In the vacuum that ensued after the fall of the Soviet state, both international organizations and regional powers have interfered with the war, asserting their economic and security interests and seeking to establish a peace settlement.
Following major Armenian successes in 1993, a Russian-mediated ceasefire was reached in 1994. This led to Nagorno-Karabakh and large areas outside the area itself, which comprised approximately 20 percent of Azerbaijan’s territory, coming under Armenian/Karabakh-Armenian control. The ceasefire has largely been maintained since then, but disputes occasionally erupt, most recently in December 2016.
Since April 1992, the so-called Minsk group under the Organization for Security and Cooperation in Europe (OSCE) has tried to achieve a peace solution but without much success. The Minsk Group has been headed by the Russian Federation, the United States and France since 1997. The most difficult issue in the negotiations concerns Nagorno-Karabakh’s political status.
Armenia has not officially recognized the independent republic of Nagorno-Karabakh which was proclaimed in 1991, but insists that the Karabakh Armenians have the right to self-determination. Azerbaijan regards Nagorno-Karabakh as part of Azerbaijan and regards Armenia’s support to the Karabakh Armenians as an aggression and a violation of Azerbaijan’s territorial integrity.
Armenia’s first post-independence president, Levon Ter-Petrosian, was prepared in the late 1990s to agree a compromise with Azerbaijan on a peace settlement, which contributed to his resignation in February 1998. He was replaced by Robert Kotjarjan, who before he was named prime minister of Armenia in 1997 had been president of Nagorno-Karabakh. In the negotiations, Kotjarjan took a tougher line than its predecessor and, as the President of Armenia, was able to give increased force to the demands of the Karabakh Armenians, as they were not formally represented at the negotiating tables due to the intergovernmental format.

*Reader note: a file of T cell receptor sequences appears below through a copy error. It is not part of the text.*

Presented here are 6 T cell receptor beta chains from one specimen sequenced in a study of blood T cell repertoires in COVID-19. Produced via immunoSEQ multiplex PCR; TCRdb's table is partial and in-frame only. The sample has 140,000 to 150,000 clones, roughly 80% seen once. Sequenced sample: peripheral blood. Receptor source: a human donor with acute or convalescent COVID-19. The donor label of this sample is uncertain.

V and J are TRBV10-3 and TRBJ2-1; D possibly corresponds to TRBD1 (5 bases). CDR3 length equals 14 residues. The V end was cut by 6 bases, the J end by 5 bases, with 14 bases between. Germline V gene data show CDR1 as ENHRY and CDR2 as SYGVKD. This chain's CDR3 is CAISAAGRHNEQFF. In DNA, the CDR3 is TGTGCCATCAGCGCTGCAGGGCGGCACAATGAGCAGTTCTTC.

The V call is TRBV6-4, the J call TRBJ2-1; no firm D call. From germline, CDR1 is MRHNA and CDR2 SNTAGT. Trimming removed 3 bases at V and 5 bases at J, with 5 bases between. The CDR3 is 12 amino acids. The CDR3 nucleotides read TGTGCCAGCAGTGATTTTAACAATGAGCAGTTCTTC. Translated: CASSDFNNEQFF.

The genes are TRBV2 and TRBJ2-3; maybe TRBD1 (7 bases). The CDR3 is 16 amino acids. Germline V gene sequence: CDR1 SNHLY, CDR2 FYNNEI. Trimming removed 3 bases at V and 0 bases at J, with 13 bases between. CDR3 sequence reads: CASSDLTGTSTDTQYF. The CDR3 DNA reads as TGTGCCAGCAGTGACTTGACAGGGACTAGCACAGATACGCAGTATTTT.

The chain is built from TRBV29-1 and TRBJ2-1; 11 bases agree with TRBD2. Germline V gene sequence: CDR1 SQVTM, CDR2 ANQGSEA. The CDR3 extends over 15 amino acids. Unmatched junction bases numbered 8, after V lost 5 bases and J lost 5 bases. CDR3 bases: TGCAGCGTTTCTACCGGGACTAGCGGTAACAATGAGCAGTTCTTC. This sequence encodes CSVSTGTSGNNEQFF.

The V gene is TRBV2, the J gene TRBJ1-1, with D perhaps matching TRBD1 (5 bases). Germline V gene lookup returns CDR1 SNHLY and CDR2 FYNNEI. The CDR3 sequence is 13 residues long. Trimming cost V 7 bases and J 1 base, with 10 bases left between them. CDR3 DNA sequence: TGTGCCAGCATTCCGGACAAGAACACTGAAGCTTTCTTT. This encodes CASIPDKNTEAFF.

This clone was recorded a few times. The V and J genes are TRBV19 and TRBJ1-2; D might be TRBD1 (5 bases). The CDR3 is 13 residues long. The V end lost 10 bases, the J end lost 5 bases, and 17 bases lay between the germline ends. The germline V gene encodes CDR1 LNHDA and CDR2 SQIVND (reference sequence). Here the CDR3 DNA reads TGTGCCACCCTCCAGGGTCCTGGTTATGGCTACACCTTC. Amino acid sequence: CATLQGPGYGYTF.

Armenia’s third president, Serzh Sargsyan (former prime minister and leader of the Nagorno-Karabakh Defense Committee in the early 1990s), maintained the tougher line of negotiations with Azerbaijan. At the same time, he put a normalization of relations with Turkey high on the foreign policy agenda. In 2010, the two countries’ foreign ministers signed a protocol on the establishment of diplomatic relations between Yerevan and Ankara and the opening of the closed border between Turkey and Armenia since 1993. However, the protocol has not been ratified by the Armenian parliament as it is considered that Turkey contravenes the document imposing requirements related to Armenia’s relationship with Azerbaijan.
Just as in the early 1920s, the Russian Federation is becoming more and more clear as the great power that the relative confidence of the Armenians and through military presence in the war zone guarantees fragile peace. In 2013, Armenia decided to suspend the negotiation of an association agreement with the EU in order to join a customs union controlled by the Russian Federation.
Like the South Caucasian neighboring states, Armenia has faced great difficulties in the post-Soviet transition to democracy and market economy. The most important parties are linked to financial groups and the corruption is extensive. However, the country has one of the more developed civil societies among the former Soviet republics. This was reflected in the extensive protest demonstrations conducted in April 2018 against the President Serzh Sargsyan.
Sargsyan, who had then completed his second term as president, could, according to constitutional changes initiated by himself, achieve the post of prime minister. Sargsyan, who was criticized by the opposition for carrying out a coup to maintain his dominance over the country’s politics, accepted the protesters’ demands and resigned from the post of prime minister after a week. Nikol Pasjinian was elected new Prime Minister in May 2018.